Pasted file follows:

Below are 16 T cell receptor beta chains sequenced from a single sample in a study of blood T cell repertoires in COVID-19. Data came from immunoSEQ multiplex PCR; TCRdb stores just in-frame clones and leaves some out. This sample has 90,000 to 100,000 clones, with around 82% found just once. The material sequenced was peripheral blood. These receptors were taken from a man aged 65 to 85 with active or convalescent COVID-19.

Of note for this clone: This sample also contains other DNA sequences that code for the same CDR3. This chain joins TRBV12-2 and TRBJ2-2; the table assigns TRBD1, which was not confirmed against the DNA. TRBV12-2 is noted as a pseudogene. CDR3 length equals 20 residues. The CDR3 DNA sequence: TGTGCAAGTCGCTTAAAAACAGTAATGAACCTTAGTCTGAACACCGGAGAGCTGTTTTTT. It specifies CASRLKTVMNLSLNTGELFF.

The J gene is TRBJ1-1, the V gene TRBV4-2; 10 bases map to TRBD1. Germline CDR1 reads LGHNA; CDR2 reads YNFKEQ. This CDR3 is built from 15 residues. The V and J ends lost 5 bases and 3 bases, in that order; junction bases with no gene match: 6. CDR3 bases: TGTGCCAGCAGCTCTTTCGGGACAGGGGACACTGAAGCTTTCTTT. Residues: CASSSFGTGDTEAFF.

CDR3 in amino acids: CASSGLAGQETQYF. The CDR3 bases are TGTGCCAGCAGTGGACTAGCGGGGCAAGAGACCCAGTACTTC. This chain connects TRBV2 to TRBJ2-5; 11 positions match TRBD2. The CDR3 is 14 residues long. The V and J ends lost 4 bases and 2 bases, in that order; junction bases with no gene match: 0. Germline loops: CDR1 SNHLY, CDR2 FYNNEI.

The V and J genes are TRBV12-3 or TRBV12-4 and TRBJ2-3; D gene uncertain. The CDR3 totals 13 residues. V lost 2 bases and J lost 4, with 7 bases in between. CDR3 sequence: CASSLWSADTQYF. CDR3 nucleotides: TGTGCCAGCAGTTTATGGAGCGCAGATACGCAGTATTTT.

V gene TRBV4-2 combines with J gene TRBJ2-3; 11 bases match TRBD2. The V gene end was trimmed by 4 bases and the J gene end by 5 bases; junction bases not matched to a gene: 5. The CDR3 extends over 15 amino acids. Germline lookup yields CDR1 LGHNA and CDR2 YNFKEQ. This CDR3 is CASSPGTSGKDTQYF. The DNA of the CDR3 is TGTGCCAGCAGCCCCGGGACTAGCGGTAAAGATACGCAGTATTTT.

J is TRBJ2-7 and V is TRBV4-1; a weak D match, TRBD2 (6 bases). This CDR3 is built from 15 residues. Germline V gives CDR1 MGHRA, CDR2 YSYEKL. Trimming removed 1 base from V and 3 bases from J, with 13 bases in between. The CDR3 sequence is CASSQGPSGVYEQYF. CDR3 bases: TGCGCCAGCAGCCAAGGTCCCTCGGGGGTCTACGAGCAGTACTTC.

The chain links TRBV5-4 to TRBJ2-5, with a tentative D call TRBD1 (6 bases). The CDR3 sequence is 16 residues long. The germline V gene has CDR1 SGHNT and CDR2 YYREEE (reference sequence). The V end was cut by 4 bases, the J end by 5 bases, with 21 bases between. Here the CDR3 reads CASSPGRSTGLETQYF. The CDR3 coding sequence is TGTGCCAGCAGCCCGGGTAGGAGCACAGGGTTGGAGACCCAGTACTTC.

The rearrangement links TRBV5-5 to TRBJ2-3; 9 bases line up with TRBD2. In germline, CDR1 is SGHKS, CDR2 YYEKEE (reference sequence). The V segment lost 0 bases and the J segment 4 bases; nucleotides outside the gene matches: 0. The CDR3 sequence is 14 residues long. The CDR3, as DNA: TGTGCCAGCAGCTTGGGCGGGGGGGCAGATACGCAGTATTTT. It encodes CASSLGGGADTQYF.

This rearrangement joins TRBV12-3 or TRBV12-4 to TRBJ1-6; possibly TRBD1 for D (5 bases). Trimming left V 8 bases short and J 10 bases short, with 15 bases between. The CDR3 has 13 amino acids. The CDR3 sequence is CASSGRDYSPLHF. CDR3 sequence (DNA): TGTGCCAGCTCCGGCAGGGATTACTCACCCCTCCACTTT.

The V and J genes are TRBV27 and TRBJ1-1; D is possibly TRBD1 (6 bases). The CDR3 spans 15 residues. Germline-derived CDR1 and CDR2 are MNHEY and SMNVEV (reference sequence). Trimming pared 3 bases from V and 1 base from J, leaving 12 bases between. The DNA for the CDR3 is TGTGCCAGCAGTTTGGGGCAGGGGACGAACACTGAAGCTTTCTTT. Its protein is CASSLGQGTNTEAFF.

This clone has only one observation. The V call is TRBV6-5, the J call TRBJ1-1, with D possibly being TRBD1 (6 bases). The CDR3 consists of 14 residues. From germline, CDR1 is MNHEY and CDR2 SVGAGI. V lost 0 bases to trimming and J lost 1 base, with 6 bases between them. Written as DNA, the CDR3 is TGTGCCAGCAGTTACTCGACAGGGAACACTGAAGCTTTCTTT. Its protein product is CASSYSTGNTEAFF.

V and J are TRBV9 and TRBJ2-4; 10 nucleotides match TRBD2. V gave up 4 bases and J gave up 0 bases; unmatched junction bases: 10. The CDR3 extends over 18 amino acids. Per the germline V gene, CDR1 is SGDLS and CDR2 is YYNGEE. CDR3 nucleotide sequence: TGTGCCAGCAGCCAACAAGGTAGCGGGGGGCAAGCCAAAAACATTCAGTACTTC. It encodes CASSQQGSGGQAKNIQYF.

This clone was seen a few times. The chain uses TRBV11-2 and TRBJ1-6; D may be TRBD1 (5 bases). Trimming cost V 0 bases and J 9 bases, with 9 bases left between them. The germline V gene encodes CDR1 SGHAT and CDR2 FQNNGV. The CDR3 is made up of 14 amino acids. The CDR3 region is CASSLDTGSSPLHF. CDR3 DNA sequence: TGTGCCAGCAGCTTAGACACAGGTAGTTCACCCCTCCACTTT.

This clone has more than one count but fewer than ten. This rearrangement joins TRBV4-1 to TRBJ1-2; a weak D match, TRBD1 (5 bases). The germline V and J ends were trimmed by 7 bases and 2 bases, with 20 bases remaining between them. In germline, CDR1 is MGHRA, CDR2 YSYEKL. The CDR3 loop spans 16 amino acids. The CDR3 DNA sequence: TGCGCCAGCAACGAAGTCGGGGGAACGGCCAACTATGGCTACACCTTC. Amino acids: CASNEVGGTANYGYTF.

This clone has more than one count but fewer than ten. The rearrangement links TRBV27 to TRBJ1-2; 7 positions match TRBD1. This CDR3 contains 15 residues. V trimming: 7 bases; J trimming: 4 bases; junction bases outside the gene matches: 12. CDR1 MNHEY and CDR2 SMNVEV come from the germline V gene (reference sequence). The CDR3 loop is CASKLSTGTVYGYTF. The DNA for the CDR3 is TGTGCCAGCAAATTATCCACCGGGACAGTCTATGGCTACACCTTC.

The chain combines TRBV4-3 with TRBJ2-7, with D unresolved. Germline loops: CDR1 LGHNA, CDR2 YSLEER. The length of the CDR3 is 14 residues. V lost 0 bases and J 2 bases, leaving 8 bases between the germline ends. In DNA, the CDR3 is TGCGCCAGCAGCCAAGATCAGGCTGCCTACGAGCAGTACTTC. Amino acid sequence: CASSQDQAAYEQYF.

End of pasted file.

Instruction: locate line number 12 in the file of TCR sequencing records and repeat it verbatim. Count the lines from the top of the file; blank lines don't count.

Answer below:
This clone has only one observation. The V call is TRBV6-5, the J call TRBJ1-1, with D possibly being TRBD1 (6 bases). The CDR3 consists of 14 residues. From germline, CDR1 is MNHEY and CDR2 SVGAGI. V lost 0 bases to trimming and J lost 1 base, with 6 bases between them. Written as DNA, the CDR3 is TGTGCCAGCAGTTACTCGACAGGGAACACTGAAGCTTTCTTT. Its protein product is CASSYSTGNTEAFF.